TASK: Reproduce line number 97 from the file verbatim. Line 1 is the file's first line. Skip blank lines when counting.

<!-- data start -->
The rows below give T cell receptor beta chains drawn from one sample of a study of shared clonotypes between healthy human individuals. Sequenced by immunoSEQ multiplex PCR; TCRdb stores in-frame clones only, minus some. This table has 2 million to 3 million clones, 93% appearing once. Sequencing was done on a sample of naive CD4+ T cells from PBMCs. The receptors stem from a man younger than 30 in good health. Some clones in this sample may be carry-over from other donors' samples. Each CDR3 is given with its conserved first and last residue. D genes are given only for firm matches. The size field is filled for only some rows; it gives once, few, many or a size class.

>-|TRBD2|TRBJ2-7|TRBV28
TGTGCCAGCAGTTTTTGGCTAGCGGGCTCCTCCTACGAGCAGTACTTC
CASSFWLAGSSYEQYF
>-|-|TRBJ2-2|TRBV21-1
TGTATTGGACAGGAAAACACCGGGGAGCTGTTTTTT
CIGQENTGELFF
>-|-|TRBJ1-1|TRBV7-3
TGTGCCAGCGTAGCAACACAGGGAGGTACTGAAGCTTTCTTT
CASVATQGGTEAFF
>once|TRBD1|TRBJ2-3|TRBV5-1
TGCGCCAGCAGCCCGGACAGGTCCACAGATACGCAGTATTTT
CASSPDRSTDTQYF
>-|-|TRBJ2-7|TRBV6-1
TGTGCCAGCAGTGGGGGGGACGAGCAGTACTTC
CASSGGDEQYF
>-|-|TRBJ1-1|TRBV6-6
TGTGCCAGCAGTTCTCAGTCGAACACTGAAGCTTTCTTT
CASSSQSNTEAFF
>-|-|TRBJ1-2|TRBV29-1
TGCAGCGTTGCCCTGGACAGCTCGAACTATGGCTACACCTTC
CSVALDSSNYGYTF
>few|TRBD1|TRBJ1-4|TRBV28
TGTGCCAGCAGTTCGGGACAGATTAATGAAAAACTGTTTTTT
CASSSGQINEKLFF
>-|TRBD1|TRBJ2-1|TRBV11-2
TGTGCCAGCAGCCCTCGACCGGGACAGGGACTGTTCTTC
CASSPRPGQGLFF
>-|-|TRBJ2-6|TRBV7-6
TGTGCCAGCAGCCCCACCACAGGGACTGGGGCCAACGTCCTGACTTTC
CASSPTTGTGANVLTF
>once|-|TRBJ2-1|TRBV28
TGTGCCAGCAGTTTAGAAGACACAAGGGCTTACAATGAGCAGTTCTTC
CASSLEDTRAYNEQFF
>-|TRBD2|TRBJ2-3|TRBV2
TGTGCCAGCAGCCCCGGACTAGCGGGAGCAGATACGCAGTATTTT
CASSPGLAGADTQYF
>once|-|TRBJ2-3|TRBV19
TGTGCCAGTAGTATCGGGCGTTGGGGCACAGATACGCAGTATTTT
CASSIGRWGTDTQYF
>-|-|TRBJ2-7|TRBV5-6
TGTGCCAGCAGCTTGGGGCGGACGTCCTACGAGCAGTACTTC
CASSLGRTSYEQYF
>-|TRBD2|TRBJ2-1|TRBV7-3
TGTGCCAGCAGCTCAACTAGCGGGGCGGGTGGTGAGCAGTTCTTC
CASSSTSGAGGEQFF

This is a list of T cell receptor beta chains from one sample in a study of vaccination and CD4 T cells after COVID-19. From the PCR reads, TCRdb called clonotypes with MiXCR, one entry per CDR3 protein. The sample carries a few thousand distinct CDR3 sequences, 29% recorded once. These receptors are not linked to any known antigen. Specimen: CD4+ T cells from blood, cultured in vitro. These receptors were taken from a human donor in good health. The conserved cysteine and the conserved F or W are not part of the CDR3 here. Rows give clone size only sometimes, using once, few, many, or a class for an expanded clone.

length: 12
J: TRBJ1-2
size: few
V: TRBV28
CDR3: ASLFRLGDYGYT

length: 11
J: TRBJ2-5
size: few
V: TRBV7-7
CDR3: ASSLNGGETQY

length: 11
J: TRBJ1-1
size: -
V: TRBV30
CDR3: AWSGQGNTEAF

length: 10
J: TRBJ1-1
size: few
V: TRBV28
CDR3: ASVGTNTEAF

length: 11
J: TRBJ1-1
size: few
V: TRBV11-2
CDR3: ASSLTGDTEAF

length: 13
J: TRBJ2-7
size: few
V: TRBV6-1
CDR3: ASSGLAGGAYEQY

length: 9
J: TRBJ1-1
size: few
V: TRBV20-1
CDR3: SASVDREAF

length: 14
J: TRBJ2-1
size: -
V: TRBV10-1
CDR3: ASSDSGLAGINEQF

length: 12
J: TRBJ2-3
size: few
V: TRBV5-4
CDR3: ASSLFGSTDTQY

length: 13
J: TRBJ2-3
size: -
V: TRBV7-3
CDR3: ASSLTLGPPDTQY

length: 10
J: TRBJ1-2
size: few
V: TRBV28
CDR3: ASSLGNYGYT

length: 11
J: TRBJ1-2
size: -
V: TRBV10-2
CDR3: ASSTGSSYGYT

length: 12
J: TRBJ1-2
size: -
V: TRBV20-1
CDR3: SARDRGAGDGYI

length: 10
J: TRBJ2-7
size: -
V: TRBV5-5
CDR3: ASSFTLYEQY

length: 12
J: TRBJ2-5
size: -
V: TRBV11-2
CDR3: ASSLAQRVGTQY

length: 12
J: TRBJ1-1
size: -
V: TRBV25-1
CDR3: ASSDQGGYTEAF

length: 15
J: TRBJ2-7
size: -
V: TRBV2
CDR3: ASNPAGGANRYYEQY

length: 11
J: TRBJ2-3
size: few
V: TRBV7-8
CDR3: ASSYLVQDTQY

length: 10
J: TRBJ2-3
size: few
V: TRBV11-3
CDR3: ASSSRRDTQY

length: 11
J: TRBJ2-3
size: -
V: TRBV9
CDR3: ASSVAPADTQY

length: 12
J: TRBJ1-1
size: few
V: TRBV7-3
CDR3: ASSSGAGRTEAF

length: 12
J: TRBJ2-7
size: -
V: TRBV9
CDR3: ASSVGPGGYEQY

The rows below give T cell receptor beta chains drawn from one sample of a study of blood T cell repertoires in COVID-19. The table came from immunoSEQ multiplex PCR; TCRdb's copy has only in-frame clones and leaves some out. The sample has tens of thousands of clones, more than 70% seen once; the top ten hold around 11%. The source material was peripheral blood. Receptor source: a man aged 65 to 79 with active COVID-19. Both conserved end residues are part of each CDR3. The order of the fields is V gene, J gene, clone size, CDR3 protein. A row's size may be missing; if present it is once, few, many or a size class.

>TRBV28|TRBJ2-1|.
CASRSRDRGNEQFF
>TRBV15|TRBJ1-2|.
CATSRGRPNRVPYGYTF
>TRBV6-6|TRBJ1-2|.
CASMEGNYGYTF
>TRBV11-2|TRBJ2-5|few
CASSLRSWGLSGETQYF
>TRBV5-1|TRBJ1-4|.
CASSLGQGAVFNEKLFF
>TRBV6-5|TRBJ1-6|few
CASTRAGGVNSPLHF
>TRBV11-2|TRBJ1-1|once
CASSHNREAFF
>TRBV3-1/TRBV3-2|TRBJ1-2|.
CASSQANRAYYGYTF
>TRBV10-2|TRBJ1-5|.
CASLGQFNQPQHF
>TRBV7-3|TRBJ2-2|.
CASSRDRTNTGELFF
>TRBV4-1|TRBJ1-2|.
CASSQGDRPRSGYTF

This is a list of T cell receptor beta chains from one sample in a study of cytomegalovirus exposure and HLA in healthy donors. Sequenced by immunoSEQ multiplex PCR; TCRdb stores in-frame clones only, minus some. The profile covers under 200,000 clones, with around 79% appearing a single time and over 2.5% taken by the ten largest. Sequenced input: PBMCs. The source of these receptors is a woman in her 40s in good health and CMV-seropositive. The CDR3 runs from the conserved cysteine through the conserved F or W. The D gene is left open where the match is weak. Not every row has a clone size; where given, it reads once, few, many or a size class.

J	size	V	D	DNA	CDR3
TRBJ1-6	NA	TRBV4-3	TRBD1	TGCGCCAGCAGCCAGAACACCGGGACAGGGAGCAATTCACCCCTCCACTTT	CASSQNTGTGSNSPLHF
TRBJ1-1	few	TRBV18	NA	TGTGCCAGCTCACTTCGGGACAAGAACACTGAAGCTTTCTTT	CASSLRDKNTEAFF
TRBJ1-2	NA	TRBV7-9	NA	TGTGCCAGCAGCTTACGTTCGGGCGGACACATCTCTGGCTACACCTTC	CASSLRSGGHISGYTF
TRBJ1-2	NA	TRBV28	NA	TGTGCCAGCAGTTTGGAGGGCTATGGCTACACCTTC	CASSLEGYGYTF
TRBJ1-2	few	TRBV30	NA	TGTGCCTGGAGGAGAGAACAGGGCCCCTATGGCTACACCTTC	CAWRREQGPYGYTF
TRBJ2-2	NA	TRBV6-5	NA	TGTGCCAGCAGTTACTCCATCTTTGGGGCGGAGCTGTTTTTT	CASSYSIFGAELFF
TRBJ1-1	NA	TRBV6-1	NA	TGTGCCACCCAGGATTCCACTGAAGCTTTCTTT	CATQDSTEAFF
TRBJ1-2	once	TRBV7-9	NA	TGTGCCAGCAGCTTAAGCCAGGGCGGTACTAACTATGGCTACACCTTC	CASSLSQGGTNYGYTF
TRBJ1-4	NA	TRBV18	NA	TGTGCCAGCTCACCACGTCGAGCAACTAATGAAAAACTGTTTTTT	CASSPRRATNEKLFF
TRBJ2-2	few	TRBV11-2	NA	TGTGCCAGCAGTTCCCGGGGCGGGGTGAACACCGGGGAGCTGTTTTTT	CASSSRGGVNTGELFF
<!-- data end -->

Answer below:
CDR3: ASSLTLGPPDTQY